Our $48 trillion debt
Seattle PI
David Horsey
May 19, 2008

You are invited inside Horsey's inner sanctum to discover what's on the mind of the editorial cartoonist. Big thoughts about the world that didn't make it into a cartoon? Burning questions for readers to debate? The inside scoop on how a cartooning commentator gets the job done? It's all of the above, plus the occasional unpublished sketch and off-the-wall observation.

48_trillion_dollar_debt (50K)

Our $48 trillion debt

What inspired me to draw the cartoon with the family camped out in their van in a post-financial-collapse nation, America, 2018?

In part, it was an intriguing commentary by Kevin Phillips in the Washington Post.

Phillips asks if the USA is nearing the sort of economic freefall that knocked past dominant societies off the top of the international heap. The $48 trillion debt referenced in the cartoon is the total debt, public and private, for all Americans, not just the government debt. That debt is just one of many factors that could be driving us toward decline. Phillips puts today's situation in historical perspective:

Here, then, is the unnerving possibility: that another, imminent global crisis could make the half-century between the 1970s and the 2020s the equivalent for the United States of what the half-century before 1950 was for Britain. This may well be the Big One: the multi-decade endgame of U.S. ascendancy. The chronology makes historical sense -- four decades of premature jitters segueing into unhappy reality.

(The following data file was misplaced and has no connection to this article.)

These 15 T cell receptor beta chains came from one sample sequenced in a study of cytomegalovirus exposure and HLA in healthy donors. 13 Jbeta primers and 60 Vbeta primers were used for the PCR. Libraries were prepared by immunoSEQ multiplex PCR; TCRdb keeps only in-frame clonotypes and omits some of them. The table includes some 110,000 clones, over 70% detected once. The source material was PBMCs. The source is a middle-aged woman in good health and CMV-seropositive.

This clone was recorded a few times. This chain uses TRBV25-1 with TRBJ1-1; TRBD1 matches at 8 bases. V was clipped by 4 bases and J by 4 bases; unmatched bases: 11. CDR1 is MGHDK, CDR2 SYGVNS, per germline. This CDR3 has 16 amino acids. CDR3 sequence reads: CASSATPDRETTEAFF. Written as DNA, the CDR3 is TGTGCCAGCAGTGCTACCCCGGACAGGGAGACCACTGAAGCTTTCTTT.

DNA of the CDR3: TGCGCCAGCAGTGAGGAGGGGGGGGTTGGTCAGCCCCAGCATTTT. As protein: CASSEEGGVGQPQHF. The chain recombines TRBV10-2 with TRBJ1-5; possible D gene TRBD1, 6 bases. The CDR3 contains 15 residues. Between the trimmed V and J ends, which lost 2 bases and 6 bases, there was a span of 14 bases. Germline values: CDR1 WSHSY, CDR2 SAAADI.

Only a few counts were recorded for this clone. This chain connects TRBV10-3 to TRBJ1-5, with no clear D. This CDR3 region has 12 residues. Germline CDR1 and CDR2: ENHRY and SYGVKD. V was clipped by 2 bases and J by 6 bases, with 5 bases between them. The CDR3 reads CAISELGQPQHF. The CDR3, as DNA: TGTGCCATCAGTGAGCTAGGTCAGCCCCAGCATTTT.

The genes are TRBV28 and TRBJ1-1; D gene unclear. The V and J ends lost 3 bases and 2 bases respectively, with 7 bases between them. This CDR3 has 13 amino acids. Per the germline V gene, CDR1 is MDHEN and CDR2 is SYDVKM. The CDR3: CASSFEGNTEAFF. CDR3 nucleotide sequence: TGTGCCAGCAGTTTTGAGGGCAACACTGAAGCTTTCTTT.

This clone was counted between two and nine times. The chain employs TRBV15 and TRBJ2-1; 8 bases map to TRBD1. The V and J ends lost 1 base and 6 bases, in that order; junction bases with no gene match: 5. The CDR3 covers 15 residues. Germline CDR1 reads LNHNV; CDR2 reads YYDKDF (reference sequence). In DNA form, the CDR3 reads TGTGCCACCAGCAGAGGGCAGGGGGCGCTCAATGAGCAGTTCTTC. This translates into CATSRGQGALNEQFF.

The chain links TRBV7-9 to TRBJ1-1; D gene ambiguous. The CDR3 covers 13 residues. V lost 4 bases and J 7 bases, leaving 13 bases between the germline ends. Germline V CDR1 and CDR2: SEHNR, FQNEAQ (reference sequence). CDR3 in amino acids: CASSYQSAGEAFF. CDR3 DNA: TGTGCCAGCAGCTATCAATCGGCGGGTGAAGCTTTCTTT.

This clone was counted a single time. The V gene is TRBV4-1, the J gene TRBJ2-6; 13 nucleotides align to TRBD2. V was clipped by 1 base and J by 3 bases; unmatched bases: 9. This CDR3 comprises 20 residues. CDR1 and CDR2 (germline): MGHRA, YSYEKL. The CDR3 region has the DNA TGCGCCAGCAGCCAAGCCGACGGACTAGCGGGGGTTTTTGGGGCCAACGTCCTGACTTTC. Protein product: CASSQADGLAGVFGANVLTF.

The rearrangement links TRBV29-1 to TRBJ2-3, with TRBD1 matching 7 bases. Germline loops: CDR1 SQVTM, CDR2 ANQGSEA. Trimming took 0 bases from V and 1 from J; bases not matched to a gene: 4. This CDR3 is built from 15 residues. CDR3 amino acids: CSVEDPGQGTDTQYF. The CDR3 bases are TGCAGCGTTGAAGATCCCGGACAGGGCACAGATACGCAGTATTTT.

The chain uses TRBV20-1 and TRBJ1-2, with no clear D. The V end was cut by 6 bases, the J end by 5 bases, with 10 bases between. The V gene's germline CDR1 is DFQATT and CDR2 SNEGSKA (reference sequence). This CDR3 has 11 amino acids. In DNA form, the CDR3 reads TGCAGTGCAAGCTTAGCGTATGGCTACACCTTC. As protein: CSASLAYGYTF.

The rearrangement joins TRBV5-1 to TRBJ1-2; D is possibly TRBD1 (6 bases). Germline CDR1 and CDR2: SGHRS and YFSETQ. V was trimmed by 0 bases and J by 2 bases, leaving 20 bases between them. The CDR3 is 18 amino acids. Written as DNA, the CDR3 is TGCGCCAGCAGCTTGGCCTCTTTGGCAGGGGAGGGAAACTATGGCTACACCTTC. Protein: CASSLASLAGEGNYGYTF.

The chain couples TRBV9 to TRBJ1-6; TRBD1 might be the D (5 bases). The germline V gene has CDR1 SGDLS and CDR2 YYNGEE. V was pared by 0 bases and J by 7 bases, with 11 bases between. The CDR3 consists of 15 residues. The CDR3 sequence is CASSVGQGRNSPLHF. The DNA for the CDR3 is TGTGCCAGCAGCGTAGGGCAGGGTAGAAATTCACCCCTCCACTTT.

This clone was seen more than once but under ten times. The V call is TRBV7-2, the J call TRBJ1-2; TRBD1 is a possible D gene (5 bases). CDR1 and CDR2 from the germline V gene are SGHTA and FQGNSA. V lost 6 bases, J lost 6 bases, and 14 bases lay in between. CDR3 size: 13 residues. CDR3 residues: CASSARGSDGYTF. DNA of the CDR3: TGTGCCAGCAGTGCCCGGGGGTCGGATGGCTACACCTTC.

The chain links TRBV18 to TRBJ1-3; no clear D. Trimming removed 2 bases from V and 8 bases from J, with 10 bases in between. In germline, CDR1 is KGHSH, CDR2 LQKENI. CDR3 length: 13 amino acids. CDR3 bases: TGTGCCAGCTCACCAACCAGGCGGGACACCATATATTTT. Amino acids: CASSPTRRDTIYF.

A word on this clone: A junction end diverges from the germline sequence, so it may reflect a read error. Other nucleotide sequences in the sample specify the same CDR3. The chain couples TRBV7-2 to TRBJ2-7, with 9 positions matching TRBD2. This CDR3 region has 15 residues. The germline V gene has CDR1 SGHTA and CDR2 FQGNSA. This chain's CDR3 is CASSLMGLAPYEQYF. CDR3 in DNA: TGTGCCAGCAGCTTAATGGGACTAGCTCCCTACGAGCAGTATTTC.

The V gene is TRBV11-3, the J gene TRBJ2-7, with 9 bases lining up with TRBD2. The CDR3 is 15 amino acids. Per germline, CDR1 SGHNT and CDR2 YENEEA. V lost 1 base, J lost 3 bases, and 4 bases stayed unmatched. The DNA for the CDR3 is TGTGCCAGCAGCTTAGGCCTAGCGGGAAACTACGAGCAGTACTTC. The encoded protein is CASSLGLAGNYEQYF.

The most chilling parallel with the failures of the old powers is the United States' unhealthy reliance on the financial sector as the engine of its growth. In the 18th century, the Dutch thought they could replace their declining industry and physical commerce with grand money-lending schemes to foreign nations and princes. But a series of crashes and bankruptcies in the 1760s and 1770s crippled Holland's economy. In the early 1900s, one apprehensive minister argued that Britain could not thrive as a "hoarder of invested securities" because "banking is not the creator of our prosperity but the creation of it." By the late 1940s, the debt loads of two world wars proved the point, and British global economic leadership became history.

How bad might things get? Well, we may not end up living out of our cars, but we could learn the hard way what happens when a country can't stop itself from buying far more than it produces.

Original Text